Interview

Meet DJ Lag, the 21-Year-Old Producer Taking Gqom to a Higher Place

Gqom King DJ Lag is on his way. We speak with the South African producer ahead of his tour of Europe and Asia.

DJ Lag is the poster boy for a genre that until recently has primarily existed in the Durban underground and in the form of low-quality MP3s. This is beginning to change, however. Gqom is emerging from the shadows and into the mainstream.


Locally, Babes Wodumo—the queen of gqom, according to DJ Lag—has blown up, while internationally, labels from London to Rome are picking up on tracks from the likes of AudioBoyz and Rudeboyz.

DJ Lag is about to join their ranks with a self-titled EP for the UK label Goon Club Allstars due out in November. He’s also taking gqom on a tour of Europe and Asia, including a date at Berlin’s famed Berghain.

We caught up with the 21-year-old DJ/producer on the eve of his overseas visit.

Photo by Kent Andreasen.

What is gqom to you?

It’s a mix of elements from hip-hop and house. We knew that people like to dance a lot so we made something that is vibey. We also wanted to create our own sound.

Do you think you’ve become the figurehead for a genre that can be quite anonymous?

I think so, yeah. It’s an underground element but we’re trying to take it to the mainstream. I’m called “the gqom king”—I feel like it’s my duty to take it to a higher place.

Does that come with a bit of pressure?

I wouldn’t say I feel pressured—I’m just doing my passion. If you’re following your passion you don’t feel much pressure. I’m taking it one step at a time to see where it’s actually heading. So far it’s going proper and we’re just hoping for the best. We’re just working as a team with the rest of the gqom guys—we’re just working as a unit. I don’t feel much pressure—it’s not like I’m on top top top—I’m just on my way.

That’s one of the things I find interesting about gqom: it’s very collaborative and there doesn’t seem to be any beef, like there is in hip-hop, or the rivalries you find in house.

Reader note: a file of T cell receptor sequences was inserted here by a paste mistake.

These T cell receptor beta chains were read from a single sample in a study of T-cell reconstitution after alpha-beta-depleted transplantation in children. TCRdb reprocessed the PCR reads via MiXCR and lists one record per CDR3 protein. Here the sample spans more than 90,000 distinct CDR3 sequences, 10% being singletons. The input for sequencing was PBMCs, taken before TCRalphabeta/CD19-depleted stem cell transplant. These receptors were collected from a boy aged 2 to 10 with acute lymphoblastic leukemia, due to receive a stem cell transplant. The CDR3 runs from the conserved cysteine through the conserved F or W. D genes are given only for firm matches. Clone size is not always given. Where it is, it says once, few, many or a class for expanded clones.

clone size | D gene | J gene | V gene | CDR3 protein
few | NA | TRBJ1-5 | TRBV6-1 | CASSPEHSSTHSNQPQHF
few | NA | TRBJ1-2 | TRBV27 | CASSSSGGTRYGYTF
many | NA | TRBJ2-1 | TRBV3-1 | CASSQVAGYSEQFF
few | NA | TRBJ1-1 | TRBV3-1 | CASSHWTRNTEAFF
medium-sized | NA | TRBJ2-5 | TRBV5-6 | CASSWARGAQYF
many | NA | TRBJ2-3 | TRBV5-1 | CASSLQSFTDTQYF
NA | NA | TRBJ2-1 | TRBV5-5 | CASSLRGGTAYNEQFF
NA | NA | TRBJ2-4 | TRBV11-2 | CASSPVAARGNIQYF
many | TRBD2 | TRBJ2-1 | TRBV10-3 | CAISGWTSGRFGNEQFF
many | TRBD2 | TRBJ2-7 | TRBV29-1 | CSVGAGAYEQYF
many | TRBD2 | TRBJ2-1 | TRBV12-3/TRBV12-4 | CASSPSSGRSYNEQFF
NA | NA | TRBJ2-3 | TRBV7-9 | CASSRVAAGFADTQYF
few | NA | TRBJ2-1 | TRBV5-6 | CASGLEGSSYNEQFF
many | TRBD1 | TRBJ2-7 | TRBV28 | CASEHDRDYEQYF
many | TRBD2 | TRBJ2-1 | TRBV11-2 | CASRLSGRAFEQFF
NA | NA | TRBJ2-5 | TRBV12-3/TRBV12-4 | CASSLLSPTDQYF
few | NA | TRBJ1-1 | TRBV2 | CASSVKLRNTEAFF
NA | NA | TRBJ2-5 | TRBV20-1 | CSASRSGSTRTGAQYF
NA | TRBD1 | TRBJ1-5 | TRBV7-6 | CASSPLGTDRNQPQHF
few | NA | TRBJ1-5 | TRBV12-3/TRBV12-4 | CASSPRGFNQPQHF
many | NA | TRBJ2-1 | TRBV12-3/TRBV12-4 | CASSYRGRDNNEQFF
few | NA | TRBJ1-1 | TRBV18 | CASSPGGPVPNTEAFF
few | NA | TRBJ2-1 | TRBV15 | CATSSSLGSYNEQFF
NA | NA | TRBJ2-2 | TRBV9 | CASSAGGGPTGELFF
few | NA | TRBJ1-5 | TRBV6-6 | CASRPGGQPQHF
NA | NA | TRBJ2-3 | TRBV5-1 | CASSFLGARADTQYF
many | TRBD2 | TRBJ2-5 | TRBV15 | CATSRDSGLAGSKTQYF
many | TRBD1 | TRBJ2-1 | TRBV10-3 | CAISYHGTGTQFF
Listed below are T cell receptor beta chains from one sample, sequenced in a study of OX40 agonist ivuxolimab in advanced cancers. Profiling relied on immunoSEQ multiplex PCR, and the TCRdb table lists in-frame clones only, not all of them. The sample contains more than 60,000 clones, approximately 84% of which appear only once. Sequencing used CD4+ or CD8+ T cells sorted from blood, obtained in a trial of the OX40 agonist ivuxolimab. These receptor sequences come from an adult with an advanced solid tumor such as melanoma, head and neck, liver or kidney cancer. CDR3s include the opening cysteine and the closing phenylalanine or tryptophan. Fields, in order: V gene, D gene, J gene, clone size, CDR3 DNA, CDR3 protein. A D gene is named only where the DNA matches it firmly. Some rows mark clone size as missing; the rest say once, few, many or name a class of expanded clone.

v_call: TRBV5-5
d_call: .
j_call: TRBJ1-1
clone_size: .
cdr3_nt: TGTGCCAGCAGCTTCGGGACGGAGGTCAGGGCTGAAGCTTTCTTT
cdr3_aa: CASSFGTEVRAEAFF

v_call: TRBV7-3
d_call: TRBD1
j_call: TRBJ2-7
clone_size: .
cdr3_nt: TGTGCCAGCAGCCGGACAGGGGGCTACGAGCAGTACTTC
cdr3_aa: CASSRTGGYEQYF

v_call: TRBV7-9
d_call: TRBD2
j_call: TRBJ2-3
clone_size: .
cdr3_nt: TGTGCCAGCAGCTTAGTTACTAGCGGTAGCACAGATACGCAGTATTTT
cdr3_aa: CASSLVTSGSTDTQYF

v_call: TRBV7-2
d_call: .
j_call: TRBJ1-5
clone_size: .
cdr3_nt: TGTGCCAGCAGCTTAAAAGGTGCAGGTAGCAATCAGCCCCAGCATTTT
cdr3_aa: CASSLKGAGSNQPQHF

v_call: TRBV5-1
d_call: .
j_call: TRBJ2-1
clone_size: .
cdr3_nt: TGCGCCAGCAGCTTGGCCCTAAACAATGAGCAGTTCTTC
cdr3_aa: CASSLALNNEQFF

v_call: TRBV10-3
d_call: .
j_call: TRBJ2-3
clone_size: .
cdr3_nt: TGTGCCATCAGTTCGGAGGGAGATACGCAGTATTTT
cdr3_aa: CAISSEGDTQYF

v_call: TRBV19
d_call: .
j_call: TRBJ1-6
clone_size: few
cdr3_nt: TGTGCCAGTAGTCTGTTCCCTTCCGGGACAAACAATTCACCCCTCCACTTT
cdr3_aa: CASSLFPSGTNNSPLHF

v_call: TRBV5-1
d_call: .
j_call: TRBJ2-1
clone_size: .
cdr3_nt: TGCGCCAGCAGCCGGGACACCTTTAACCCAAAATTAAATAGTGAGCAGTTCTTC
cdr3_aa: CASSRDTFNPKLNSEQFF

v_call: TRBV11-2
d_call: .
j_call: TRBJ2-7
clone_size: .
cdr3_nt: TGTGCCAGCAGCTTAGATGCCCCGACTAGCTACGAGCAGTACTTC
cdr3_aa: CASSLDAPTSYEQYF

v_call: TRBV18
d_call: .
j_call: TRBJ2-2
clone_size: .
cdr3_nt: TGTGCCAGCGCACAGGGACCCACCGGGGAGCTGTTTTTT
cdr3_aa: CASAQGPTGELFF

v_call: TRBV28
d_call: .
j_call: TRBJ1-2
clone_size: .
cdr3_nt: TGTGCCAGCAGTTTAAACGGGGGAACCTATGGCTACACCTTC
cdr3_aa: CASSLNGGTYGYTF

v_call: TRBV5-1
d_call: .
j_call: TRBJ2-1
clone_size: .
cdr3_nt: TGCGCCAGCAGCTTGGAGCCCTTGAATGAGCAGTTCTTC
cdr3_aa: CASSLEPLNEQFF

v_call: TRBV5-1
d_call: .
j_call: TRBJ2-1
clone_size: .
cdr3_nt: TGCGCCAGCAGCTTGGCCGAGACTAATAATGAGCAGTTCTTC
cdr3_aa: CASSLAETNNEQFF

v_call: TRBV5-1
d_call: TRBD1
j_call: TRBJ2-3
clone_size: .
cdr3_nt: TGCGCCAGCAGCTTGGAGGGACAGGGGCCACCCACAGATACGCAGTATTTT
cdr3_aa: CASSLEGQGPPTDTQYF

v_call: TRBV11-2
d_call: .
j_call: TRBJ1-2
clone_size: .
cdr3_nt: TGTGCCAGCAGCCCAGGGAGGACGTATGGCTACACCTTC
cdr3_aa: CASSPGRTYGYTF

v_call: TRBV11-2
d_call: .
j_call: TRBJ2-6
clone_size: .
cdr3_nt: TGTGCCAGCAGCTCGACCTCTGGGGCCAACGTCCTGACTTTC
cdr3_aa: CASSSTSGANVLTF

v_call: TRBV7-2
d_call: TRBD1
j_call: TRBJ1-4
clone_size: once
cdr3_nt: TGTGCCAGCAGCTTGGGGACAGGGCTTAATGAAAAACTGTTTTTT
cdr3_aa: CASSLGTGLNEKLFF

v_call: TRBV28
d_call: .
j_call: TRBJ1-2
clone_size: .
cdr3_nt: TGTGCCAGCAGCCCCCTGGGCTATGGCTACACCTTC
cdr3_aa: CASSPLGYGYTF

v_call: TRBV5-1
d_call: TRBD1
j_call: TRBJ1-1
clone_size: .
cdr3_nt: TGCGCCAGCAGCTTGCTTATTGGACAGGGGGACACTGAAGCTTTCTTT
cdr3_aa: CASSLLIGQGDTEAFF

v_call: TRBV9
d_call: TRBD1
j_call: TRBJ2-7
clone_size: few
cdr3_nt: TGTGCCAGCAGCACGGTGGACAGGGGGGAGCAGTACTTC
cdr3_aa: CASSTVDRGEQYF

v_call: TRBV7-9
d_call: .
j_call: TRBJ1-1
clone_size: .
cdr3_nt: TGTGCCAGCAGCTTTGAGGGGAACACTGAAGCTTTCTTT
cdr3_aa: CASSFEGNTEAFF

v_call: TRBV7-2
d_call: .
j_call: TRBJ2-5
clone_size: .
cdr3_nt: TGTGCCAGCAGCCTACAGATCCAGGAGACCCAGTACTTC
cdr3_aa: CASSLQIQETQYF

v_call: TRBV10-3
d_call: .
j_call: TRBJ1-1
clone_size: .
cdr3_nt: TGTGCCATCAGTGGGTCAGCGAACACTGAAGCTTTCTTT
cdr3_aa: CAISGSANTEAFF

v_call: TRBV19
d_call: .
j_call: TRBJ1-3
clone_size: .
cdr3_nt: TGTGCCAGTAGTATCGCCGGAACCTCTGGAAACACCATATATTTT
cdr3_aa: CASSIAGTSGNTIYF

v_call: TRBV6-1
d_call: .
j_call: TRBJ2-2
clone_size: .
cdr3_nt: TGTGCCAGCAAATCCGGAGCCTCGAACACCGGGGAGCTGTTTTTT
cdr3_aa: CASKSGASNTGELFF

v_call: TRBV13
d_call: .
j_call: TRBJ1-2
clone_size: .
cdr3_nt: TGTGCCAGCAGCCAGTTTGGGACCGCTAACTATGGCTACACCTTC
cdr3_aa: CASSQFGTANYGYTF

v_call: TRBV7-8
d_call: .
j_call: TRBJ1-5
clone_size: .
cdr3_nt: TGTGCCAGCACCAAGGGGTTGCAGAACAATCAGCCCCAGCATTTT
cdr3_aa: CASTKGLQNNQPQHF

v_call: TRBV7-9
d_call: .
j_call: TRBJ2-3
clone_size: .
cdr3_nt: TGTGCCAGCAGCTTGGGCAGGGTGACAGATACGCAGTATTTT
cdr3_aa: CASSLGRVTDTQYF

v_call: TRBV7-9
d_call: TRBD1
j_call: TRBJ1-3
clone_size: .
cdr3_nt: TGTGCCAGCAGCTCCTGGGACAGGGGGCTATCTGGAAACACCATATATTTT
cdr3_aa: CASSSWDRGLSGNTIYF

There is beef, just like any other genre, but our beef is not a threatening beef. It’s a positive beef that keeps you going. The beef that we normally have is “who has the best gqom?” That’s the kind of beef—the beef that makes you go back to your crib and work more, you know. “Who released the dopest gqom this month? Who’s chopping the tracks more?”

You said you’re taking it one step at a time and it’s going well. You’re now touring Europe and Asia—how does that feel?

I’m blown. I’m blown—I just can’t wait to be on that flight! It’s my first trip overseas. I just can’t wait to take our culture—our Durban culture—to another country. I can’t wait to see how much they appreciate our culture. I hope they appreciate it the way I think they will.

Are there any particular tracks or artists people should be listening out for?

There is: this one track I’ve just released that’s making waves around Durban and when I played it in Cape Town—it’s called “Let’s Do This.” It was created within a Durban vibe—you know, when you’re in a club making those sounds, those noises, shouting, “Let’s do this,” so I had to make a track incorporating this. I’ll mostly be playing my tracks—these tracks will be on an upcoming EP I’m working on. I should just say to people: “brace yourselves—get your dancing shoes ready.”

Who else in Durban is making really good gqom?

Distruction Boyz. They’re doing a great job. They’re not just Durban anymore—they’re doing South Africa as a whole. I’m proud of them—they’re my friends. We came up together and we’re all rising together now. They’ve got this one big track with gqom queen Babes Wodumo. The genre is actually getting on another level now—it’s about time. Back then when we used to play this music people said it’s “too ghetto”—go play it in your own space. Now people appreciate it—even on radio. Things have changed.

I was going to ask about Babes Wodumo—obviously “Wololo” is huge…

She’s the queen. She always rides on gqom music and she always dances to gqom music. That’s why she’s recognized as the gqom queen. One guy who really believes in gqom music is Mampintsha [from Big Nuz]—he’s the one who’s behind Babes Wodumo—he’s the one who’s behind Distruction Boyz. From way back we were just those young boys from the ghetto with a noisy sound. That’s what we used to be called—“the noisy boys.” Back then when you used to play this music people would get irritated, but now everyone goes to the dancefloor.

So is it ever going to be as big as deep house in South Africa?

I used to tell my friends I’m giving gqom music two years to blow up. I believe gqom will be way bigger than deep house. We’re already at that level of deep house and gqom hasn’t begun to spread its wings yet. On radio, deep house is not being played like it was before. The same in the clubs. A dance floor at this time of year becomes messy when gqom music is playing. Even the deep house DJs are playing it—it’s the people’s music. Even Black Coffee is playing gqom music. Yet it hasn’t reached its proper level.

Greg has been writing about African music since the kwaito era and has been published in the Mail & Guardian, Elle, DJ Mag, Boiler Room and many more. He also deejays as DJ Dexterity and consults on digital campaigns. He’s on Twitter as @dexterity.

Interview

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